Some films deserve and require the big screen because they are simply too physically grand to be contained; unending mountain ranges, snaking rivers, and all of the greatness that vast landscape affords. With its sweeping views of Tara and its still-shocking mass of injured soldiers horrifically piled up in an Atlanta square, Gone with the Wind is big in a literal sense. But the film is also remarkably intimate, allowing seemingly small things to come into focus as they are thrown against the relentless march of history.
The director will often zoom in on his actors during a particularly dramatic scene so that an individual human moment takes center stage—Mammy’s lined face breaking into a smile that beams like the sun, or Scarlett and Rhett’s first kiss filling the screen with a red, glowing passion to rival the flames that engulfed Atlanta just a few moments earlier—but also just as suddenly zoom back out to show how small the players are in the context of their surroundings, sometimes to the point of becoming just a silhouette against the endless sky. But when the camera glides towards Scarlett’s face, as if hypnotized by her like any other creature in her presence, the very arch of her brow or curl of her lip becomes an epic gesture, as big as any battle, just played on smaller field. Rhett’s archetypal rogue is equally compelling, particularly the way in which he is introduced. Director of photography Harold Rosson sensually slides the camera down an impossibly long banister right into that heart-breaking smirk and swoon-worthy mustache, giving the human face a standing equal to the film’s many landscapes. In Michael Sragow’s 2008 book Victor Fleming: An American Master, he says of the shot, “To this day, audiences applaud Gable’s close-up.”
With such mesmerizing characters in play, the aching, timeless love story in Gone with the Wind feels just as grave and significant as its war. Within its God’s-eye view of the plains and towns of Georgia, the film gives us the delicious, excruciating pleasure of a kind of subtle dramatic irony, an omniscience of the characters’ feelings and motivations. We know, always, that Scarlett could never truly be in love with that milquetoast Ashley, that she is simply drawn by an imaginary fairy-tale nobility, that she wants to be the kind of girl who wants Ashley, just as he only wants to be the kind of man who wants her. We know that she denies her truer love for Rhett because, while she is thrilled by his vulgarity and unfettered personality, to admit it would offend the sensibilities of her society, a society at whose ghost she grasps at while everything about it violently slips away. To the war-damaged Scarlett, an overwhelming need for order and an instinct for self-preservation shuts her off to the messy, vulnerable chaos that love imposes, at least until life has truly broken her, if even momentarily. As the film delves into her shrewd penchant for survival, one increasingly wonders whether she ever actually possessed her seeming zest for socializing or if instead she saw charm as the most advantageous adaptation to her community. And yet despite her emotional manipulations and steely selfishness, our feelings are heightened by the agonizing knowledge that Scarlett’s romances—like the South as she knows it—are doomed. On the red clay of Tara, in the desperately overcrowded wartime hospitals, between the brick walls of miraculously rebuilt Atlanta homes, the human heart looms largest.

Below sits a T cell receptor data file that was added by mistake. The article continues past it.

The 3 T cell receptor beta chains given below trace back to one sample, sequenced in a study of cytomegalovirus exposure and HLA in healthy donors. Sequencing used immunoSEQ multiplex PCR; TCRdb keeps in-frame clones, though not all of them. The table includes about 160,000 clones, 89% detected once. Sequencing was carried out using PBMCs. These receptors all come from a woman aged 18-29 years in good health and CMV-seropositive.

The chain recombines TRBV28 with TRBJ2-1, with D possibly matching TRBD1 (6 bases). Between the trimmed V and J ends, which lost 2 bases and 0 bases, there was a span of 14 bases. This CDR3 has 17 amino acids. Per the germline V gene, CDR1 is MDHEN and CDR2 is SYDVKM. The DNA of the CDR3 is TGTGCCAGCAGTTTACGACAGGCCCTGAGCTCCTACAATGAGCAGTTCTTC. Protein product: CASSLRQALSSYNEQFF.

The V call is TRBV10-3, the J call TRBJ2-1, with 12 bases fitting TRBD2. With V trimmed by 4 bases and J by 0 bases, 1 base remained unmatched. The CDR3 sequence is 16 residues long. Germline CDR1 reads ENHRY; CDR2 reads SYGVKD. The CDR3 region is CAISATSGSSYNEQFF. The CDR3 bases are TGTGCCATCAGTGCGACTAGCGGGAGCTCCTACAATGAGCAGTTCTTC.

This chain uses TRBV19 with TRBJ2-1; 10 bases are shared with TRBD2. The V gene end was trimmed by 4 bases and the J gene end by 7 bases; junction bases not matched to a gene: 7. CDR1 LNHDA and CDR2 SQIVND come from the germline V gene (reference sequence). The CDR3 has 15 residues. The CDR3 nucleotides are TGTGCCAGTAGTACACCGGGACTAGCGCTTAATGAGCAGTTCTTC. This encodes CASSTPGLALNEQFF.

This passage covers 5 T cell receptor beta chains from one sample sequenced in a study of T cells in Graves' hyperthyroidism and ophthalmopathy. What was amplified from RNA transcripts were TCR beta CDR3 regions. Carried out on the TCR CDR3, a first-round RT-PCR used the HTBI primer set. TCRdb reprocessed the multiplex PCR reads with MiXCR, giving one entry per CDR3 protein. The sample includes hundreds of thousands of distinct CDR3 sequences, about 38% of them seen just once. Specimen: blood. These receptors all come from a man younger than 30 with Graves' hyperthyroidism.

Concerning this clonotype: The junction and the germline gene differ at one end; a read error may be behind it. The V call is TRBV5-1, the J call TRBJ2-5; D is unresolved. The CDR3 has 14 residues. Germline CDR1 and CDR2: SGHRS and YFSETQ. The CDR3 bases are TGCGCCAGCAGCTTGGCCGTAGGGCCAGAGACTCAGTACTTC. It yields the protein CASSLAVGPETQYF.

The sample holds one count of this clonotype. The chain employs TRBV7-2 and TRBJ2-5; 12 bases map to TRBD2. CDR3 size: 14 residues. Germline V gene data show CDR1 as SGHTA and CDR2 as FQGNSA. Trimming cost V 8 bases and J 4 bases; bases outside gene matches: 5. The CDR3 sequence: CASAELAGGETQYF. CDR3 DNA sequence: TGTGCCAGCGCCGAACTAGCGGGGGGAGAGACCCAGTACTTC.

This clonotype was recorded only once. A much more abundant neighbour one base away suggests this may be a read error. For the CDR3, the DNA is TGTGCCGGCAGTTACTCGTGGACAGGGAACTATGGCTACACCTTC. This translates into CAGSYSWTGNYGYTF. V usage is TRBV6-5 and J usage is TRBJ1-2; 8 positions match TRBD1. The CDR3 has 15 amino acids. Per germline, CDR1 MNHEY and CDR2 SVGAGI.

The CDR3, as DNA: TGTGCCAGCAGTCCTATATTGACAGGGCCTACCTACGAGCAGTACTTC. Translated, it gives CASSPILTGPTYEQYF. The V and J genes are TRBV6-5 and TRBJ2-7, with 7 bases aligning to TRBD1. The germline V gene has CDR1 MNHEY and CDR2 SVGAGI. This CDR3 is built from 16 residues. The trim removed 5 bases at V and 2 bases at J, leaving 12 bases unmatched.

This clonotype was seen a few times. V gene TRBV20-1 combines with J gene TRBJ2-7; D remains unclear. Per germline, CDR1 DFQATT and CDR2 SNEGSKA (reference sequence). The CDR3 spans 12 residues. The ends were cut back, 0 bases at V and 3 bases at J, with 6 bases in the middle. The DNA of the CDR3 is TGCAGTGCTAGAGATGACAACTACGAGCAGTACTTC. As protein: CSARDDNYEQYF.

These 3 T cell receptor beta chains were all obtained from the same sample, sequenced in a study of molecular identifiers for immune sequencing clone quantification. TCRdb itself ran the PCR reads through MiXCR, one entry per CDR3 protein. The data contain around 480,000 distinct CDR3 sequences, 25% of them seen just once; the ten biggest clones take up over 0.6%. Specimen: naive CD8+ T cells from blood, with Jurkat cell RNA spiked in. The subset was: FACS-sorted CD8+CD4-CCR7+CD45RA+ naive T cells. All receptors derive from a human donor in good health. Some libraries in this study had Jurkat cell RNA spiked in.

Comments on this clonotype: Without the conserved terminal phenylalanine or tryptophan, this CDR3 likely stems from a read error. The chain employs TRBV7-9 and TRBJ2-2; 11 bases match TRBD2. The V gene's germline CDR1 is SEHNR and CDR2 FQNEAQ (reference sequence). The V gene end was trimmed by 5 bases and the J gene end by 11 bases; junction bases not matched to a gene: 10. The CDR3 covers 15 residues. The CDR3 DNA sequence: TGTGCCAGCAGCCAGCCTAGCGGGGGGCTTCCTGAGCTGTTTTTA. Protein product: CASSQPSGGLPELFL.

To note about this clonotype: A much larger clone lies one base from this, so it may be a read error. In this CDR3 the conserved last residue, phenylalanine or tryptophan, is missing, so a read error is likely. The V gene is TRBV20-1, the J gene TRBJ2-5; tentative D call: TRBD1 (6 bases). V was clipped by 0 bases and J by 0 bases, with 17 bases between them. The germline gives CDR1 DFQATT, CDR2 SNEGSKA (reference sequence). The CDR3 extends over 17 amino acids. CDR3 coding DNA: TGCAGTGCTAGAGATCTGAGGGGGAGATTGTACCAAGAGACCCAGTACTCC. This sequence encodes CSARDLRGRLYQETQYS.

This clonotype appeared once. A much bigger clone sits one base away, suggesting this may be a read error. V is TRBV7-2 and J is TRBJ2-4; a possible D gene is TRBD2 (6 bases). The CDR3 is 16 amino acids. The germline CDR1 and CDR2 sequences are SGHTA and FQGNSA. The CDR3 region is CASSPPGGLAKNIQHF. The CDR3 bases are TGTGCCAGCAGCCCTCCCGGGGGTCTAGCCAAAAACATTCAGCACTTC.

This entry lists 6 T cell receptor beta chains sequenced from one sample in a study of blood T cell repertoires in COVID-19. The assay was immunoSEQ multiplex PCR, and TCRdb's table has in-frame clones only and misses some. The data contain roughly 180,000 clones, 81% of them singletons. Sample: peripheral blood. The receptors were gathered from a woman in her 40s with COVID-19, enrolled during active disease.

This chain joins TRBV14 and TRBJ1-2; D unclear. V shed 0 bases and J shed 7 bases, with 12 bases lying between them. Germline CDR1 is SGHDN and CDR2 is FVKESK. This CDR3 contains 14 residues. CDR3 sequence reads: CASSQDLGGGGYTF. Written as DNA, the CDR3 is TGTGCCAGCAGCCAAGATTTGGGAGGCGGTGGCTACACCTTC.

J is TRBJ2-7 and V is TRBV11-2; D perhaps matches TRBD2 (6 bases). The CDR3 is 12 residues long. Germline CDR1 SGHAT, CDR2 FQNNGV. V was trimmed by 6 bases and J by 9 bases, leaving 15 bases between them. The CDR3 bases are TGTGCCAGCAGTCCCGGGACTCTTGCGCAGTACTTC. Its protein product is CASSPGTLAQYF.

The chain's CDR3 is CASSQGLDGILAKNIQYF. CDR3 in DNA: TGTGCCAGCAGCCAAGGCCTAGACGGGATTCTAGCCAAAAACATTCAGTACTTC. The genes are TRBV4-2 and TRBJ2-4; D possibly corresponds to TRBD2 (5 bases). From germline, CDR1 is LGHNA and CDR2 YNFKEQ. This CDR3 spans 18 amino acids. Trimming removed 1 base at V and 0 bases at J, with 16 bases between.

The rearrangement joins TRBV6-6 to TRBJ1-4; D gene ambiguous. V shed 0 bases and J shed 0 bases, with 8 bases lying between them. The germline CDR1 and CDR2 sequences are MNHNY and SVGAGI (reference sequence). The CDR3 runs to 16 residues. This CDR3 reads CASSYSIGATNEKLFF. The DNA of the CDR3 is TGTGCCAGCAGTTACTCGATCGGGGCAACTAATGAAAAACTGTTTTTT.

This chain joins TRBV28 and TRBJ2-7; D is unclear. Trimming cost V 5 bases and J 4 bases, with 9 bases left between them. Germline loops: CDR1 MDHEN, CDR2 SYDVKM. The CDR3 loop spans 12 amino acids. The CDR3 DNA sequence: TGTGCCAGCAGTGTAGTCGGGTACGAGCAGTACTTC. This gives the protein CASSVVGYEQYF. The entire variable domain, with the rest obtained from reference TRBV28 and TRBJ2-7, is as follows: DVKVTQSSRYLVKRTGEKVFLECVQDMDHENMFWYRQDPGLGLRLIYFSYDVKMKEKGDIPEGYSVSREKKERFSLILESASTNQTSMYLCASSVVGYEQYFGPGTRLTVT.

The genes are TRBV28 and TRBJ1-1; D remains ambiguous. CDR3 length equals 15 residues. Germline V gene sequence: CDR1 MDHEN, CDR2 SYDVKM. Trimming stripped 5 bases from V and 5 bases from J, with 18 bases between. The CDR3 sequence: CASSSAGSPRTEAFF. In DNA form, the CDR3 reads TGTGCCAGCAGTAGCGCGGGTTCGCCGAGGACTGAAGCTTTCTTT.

Gone with the Wind played November 26 and 27 at the Museum of the Moving Image as part of the series See It Big, co-presented by Reverse Shot.